GST pull-down assay

GST pull-down was used to precisely determine the bonding positions between AGPS and MDM2 in vitro.

Protein expression and purification

The plasmids were constructed on the pGEX-4 T-1 vector and expressed in the E. coli BL21 (DE3) strain. GST parallel genes were transformed in BL21 cells and spread on LB plates with AMP. A colony was selected and grown in 10 ml LB (Amp) overnight at 37℃, then transferred to 500 ml LB and grown at 25℃ until OD600 = 0.6. The colony was then incubated with 0.5 mM IPTG at 16℃ for more than 15 h. The cells were harvested the next day and centrifuged at 3000 rpm for 20 min at 4 °C. The cells were then resuspended with cold PBS and transferred to a 50 ml tube, followed by additional centrifugation and resuspension with lysis buffer (20 ml/l of culture, with 1 mM PMSF and 1 mM cocktail). All the steps were performed at 4℃ on ice. The cells were ultrasonicated 2–3 times and centrifuged at 12,000 rpm for 30 min, before transferring the supernatant into a clean tube. This process was repeated twice to obtain a clear lysate.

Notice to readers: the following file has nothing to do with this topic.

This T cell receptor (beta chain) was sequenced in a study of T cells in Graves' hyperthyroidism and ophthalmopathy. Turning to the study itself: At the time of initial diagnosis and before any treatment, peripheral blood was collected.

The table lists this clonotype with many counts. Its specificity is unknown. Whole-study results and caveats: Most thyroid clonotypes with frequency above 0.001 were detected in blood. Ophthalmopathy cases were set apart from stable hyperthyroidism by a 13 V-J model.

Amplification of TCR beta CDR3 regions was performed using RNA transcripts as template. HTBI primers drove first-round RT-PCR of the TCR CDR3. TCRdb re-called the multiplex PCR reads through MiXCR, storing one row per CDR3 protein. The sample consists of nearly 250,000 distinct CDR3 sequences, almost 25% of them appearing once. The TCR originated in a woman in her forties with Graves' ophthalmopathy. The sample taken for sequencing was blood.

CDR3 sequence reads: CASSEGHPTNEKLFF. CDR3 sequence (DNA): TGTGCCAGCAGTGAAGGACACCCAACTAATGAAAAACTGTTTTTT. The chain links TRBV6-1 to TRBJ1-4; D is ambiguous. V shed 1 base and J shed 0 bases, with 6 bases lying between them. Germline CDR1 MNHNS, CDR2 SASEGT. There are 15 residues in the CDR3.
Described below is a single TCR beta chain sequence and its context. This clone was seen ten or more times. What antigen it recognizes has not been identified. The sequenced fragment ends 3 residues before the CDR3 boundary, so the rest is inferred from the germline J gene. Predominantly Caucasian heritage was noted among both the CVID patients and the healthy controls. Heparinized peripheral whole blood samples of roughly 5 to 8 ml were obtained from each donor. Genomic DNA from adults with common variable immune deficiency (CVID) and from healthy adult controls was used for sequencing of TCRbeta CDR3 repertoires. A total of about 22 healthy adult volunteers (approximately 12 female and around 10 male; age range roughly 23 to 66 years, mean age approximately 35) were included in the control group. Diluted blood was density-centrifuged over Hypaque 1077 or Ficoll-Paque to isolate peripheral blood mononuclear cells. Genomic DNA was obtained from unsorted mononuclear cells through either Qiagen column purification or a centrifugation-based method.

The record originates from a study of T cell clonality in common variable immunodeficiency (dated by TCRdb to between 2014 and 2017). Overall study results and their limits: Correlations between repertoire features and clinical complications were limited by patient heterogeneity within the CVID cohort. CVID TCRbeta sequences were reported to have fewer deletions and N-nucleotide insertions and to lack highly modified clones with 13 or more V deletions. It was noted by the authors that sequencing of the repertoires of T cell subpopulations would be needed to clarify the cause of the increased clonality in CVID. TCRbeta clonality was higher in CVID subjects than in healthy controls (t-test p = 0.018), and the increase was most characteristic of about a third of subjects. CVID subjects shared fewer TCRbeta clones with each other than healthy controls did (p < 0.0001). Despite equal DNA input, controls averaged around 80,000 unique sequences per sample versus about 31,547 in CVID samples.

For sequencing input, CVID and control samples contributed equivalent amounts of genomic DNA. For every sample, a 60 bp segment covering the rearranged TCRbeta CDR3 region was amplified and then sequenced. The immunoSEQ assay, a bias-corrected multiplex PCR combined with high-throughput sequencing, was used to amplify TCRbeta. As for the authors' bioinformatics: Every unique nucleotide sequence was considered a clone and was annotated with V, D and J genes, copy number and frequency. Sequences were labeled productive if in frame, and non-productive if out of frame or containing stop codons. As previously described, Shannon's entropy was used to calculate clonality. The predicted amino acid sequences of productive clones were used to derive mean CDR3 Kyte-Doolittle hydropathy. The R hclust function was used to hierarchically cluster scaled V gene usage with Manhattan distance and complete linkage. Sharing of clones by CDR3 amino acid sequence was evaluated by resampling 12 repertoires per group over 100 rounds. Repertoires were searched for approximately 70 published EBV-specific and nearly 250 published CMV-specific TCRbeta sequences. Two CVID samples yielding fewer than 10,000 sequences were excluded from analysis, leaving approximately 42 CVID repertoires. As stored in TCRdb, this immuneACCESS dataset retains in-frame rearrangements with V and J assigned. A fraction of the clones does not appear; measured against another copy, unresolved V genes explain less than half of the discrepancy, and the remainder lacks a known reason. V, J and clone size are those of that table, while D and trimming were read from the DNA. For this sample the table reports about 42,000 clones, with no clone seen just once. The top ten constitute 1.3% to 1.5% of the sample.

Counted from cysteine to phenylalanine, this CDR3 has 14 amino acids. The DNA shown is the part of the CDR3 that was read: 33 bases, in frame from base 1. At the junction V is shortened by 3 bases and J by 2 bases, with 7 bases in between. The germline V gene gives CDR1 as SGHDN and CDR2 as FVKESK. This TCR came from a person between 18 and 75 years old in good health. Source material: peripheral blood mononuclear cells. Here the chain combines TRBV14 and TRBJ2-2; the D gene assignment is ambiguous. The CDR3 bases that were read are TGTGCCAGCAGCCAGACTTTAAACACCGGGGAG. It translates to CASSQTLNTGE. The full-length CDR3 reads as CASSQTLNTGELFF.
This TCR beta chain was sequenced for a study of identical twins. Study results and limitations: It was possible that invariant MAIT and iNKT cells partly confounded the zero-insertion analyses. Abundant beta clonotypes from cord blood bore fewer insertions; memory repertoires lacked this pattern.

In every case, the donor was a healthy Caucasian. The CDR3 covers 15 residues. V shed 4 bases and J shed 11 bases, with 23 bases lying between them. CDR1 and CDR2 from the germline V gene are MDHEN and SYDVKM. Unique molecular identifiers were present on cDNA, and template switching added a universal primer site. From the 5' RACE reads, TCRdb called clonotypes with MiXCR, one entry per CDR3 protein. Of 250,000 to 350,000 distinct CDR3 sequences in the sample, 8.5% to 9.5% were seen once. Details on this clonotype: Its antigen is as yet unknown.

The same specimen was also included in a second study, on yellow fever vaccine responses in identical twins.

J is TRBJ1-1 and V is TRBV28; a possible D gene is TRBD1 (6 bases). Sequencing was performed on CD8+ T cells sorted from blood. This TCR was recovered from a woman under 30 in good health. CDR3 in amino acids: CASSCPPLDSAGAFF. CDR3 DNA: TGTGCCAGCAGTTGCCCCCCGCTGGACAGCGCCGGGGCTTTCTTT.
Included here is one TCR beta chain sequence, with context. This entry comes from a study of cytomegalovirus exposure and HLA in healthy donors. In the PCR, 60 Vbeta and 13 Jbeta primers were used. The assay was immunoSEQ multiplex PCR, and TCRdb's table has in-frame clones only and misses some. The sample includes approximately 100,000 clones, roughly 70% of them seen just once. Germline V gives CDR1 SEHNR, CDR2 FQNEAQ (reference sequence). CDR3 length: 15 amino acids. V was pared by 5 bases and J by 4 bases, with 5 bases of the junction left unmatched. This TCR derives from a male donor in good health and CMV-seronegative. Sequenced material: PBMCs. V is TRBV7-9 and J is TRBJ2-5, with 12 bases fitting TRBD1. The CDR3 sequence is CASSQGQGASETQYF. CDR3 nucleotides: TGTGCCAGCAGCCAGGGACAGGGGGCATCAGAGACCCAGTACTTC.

GST purification

The samples were loaded into pre-clean GST Purification Magbeads (Absin, abs9902) (120 ul of beads for 200 ml culture) and shaken for 2 h. The beads were centrifuged and washed with 10 ml GST clean buffer(BJBiolab, GS4655), supplemented with a PMSF cocktail. Finally, the beads were centrifuged and collected.

GST pull-down

The GST beads were mixed and shaken overnight at 4 °C with a protein supernatant containing overexpressed Myc-MDM2 or Flag-AGPS. The beads were washed three times with elution buffer (BJBiolab, GS4654) and boiled in 2X SDS loading buffer for 5 min to release the bound protein from the beads. Western blot was performed to detect the proteins in the GST pull-down samples.

Immunohistochemistry